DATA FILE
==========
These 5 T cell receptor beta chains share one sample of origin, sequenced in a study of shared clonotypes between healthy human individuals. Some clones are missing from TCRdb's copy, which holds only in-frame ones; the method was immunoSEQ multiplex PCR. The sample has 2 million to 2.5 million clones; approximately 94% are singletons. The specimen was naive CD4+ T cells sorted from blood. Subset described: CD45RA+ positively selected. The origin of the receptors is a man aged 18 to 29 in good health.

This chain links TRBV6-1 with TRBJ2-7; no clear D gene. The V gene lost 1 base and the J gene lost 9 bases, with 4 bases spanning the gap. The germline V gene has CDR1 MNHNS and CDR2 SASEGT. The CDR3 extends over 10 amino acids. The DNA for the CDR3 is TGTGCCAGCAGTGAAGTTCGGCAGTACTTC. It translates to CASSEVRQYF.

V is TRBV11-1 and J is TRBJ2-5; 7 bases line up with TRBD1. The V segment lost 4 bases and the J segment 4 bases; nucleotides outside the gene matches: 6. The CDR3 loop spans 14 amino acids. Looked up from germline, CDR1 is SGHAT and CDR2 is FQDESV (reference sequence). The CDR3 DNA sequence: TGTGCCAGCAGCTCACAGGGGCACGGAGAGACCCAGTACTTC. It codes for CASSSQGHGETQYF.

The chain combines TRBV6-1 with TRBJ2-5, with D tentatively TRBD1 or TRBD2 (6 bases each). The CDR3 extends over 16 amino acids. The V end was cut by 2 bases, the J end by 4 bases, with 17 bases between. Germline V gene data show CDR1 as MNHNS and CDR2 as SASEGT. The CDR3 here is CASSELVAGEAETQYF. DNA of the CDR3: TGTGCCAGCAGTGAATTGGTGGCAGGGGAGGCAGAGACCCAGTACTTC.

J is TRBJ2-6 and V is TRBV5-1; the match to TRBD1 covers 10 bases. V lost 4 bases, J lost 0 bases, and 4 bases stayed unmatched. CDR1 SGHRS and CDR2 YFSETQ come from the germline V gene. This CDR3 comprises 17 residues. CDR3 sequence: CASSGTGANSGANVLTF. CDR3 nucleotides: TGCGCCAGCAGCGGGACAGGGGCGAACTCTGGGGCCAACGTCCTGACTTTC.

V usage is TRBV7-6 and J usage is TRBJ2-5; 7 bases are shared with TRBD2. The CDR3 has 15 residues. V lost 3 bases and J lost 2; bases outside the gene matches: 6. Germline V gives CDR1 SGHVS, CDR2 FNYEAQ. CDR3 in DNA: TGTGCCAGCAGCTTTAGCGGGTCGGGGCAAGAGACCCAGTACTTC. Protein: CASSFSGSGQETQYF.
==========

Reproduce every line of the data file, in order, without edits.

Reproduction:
These 5 T cell receptor beta chains share one sample of origin, sequenced in a study of shared clonotypes between healthy human individuals. Some clones are missing from TCRdb's copy, which holds only in-frame ones; the method was immunoSEQ multiplex PCR. The sample has 2 million to 2.5 million clones; approximately 94% are singletons. The specimen was naive CD4+ T cells sorted from blood. Subset described: CD45RA+ positively selected. The origin of the receptors is a man aged 18 to 29 in good health.

This chain links TRBV6-1 with TRBJ2-7; no clear D gene. The V gene lost 1 base and the J gene lost 9 bases, with 4 bases spanning the gap. The germline V gene has CDR1 MNHNS and CDR2 SASEGT. The CDR3 extends over 10 amino acids. The DNA for the CDR3 is TGTGCCAGCAGTGAAGTTCGGCAGTACTTC. It translates to CASSEVRQYF.

V is TRBV11-1 and J is TRBJ2-5; 7 bases line up with TRBD1. The V segment lost 4 bases and the J segment 4 bases; nucleotides outside the gene matches: 6. The CDR3 loop spans 14 amino acids. Looked up from germline, CDR1 is SGHAT and CDR2 is FQDESV (reference sequence). The CDR3 DNA sequence: TGTGCCAGCAGCTCACAGGGGCACGGAGAGACCCAGTACTTC. It codes for CASSSQGHGETQYF.

The chain combines TRBV6-1 with TRBJ2-5, with D tentatively TRBD1 or TRBD2 (6 bases each). The CDR3 extends over 16 amino acids. The V end was cut by 2 bases, the J end by 4 bases, with 17 bases between. Germline V gene data show CDR1 as MNHNS and CDR2 as SASEGT. The CDR3 here is CASSELVAGEAETQYF. DNA of the CDR3: TGTGCCAGCAGTGAATTGGTGGCAGGGGAGGCAGAGACCCAGTACTTC.

J is TRBJ2-6 and V is TRBV5-1; the match to TRBD1 covers 10 bases. V lost 4 bases, J lost 0 bases, and 4 bases stayed unmatched. CDR1 SGHRS and CDR2 YFSETQ come from the germline V gene. This CDR3 comprises 17 residues. CDR3 sequence: CASSGTGANSGANVLTF. CDR3 nucleotides: TGCGCCAGCAGCGGGACAGGGGCGAACTCTGGGGCCAACGTCCTGACTTTC.

V usage is TRBV7-6 and J usage is TRBJ2-5; 7 bases are shared with TRBD2. The CDR3 has 15 residues. V lost 3 bases and J lost 2; bases outside the gene matches: 6. Germline V gives CDR1 SGHVS, CDR2 FNYEAQ. CDR3 in DNA: TGTGCCAGCAGCTTTAGCGGGTCGGGGCAAGAGACCCAGTACTTC. Protein: CASSFSGSGQETQYF.